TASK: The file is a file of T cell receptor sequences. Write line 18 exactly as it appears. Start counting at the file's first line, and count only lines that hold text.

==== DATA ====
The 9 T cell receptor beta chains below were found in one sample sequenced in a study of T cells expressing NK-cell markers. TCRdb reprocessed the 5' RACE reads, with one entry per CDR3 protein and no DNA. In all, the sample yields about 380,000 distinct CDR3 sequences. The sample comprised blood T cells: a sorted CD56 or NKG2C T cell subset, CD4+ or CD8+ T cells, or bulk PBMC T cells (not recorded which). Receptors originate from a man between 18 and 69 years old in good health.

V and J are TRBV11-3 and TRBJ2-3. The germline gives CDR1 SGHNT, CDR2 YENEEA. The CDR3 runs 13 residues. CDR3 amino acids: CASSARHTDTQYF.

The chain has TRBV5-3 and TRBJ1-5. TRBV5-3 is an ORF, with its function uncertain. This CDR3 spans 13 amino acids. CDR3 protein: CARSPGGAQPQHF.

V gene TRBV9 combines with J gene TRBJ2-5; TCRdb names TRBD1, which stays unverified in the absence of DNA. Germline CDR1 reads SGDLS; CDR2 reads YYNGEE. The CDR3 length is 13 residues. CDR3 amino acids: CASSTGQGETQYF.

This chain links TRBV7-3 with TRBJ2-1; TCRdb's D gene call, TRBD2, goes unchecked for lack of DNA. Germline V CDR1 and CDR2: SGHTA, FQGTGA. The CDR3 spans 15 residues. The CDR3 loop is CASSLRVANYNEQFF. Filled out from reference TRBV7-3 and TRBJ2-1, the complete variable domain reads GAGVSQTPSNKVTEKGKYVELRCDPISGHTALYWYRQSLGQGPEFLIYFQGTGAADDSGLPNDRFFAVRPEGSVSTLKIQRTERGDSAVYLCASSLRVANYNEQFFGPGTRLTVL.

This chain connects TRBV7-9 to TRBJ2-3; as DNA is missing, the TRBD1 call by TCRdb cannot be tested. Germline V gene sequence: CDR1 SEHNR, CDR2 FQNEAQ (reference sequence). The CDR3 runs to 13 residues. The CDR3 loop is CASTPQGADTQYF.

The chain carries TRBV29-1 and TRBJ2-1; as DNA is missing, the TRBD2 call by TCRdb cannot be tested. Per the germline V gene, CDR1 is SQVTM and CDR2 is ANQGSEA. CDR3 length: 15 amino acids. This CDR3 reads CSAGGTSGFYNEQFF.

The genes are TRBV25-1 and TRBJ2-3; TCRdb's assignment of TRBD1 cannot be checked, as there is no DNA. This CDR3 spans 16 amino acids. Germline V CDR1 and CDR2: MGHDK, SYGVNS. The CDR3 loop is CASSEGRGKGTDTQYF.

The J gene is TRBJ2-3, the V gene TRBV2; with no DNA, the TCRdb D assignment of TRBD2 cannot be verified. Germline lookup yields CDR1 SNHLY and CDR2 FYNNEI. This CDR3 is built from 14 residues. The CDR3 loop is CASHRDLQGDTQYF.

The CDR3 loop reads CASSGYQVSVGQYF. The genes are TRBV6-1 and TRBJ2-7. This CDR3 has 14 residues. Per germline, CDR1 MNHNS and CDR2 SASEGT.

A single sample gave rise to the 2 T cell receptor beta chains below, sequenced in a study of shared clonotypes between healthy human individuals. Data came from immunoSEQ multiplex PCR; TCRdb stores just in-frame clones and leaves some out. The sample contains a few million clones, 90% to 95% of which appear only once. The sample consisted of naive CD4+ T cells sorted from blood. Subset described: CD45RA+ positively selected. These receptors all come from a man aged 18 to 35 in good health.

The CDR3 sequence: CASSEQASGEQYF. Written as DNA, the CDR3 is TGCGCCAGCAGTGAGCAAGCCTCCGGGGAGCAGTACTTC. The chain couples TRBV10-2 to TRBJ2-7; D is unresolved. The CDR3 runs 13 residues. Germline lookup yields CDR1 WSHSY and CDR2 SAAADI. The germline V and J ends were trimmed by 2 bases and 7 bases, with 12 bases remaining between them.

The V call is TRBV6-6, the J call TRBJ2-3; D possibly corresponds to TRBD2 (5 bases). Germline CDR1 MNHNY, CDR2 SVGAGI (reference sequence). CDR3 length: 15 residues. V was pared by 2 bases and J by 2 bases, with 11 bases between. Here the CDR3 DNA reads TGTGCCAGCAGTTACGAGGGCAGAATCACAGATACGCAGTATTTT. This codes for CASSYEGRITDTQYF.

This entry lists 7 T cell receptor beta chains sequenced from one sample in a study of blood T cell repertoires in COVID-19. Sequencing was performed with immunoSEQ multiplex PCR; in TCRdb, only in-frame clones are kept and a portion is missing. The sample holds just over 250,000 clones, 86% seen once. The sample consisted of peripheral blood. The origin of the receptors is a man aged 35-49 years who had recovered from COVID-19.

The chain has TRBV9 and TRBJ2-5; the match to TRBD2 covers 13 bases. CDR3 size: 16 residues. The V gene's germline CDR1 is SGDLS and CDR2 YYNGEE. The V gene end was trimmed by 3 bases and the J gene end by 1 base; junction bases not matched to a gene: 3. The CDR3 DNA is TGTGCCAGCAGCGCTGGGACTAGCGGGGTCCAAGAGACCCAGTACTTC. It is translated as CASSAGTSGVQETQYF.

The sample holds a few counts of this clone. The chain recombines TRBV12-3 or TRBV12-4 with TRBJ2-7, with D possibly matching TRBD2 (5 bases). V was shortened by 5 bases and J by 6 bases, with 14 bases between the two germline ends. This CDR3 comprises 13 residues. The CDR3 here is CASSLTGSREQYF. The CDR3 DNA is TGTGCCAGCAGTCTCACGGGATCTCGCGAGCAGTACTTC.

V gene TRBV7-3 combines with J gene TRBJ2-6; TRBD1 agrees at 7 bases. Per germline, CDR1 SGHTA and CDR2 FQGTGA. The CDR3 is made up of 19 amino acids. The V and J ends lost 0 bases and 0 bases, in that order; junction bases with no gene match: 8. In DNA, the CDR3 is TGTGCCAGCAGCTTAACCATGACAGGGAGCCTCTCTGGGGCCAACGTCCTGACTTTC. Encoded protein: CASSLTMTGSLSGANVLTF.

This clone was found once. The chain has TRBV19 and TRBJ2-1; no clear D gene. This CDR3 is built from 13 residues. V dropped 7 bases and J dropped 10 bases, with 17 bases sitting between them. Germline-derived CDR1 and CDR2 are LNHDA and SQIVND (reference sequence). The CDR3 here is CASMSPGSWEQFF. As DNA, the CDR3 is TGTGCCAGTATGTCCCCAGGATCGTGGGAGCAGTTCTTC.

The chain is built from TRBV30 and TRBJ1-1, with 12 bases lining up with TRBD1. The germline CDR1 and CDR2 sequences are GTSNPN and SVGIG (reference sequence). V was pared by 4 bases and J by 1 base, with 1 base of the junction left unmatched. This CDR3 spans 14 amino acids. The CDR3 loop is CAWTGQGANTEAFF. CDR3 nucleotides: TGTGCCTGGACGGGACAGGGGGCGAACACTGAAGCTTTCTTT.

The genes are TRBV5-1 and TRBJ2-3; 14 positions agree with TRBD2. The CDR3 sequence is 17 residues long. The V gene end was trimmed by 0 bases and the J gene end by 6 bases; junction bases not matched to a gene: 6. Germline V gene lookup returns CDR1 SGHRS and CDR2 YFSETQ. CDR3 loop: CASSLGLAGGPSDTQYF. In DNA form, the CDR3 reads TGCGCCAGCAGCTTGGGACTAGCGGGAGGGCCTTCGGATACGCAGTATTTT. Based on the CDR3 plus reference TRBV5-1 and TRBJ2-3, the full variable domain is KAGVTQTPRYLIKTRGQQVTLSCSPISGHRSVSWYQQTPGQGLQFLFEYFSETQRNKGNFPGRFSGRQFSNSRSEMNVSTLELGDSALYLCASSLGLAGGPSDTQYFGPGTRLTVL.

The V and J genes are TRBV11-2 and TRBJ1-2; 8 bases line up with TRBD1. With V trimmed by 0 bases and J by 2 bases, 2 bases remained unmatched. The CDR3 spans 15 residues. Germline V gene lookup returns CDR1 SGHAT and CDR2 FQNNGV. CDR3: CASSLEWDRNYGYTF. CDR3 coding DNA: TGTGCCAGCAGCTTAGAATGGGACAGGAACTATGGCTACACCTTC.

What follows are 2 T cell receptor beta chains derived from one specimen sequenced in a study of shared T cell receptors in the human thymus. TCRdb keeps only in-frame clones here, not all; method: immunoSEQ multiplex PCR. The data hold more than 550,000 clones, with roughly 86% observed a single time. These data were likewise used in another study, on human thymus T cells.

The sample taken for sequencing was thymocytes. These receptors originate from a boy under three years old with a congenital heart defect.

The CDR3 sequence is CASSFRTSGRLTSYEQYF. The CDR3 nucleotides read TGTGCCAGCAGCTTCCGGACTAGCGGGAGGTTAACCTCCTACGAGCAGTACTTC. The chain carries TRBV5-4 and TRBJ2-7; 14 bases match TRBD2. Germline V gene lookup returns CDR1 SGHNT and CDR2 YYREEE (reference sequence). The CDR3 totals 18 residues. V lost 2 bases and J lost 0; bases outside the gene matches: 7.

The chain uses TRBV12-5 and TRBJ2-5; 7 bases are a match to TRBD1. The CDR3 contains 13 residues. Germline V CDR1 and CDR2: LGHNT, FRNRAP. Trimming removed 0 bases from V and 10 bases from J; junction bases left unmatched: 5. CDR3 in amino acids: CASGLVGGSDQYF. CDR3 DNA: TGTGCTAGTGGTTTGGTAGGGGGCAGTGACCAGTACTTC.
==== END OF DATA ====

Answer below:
This clone was found once. The chain has TRBV19 and TRBJ2-1; no clear D gene. This CDR3 is built from 13 residues. V dropped 7 bases and J dropped 10 bases, with 17 bases sitting between them. Germline-derived CDR1 and CDR2 are LNHDA and SQIVND (reference sequence). The CDR3 here is CASMSPGSWEQFF. As DNA, the CDR3 is TGTGCCAGTATGTCCCCAGGATCGTGGGAGCAGTTCTTC.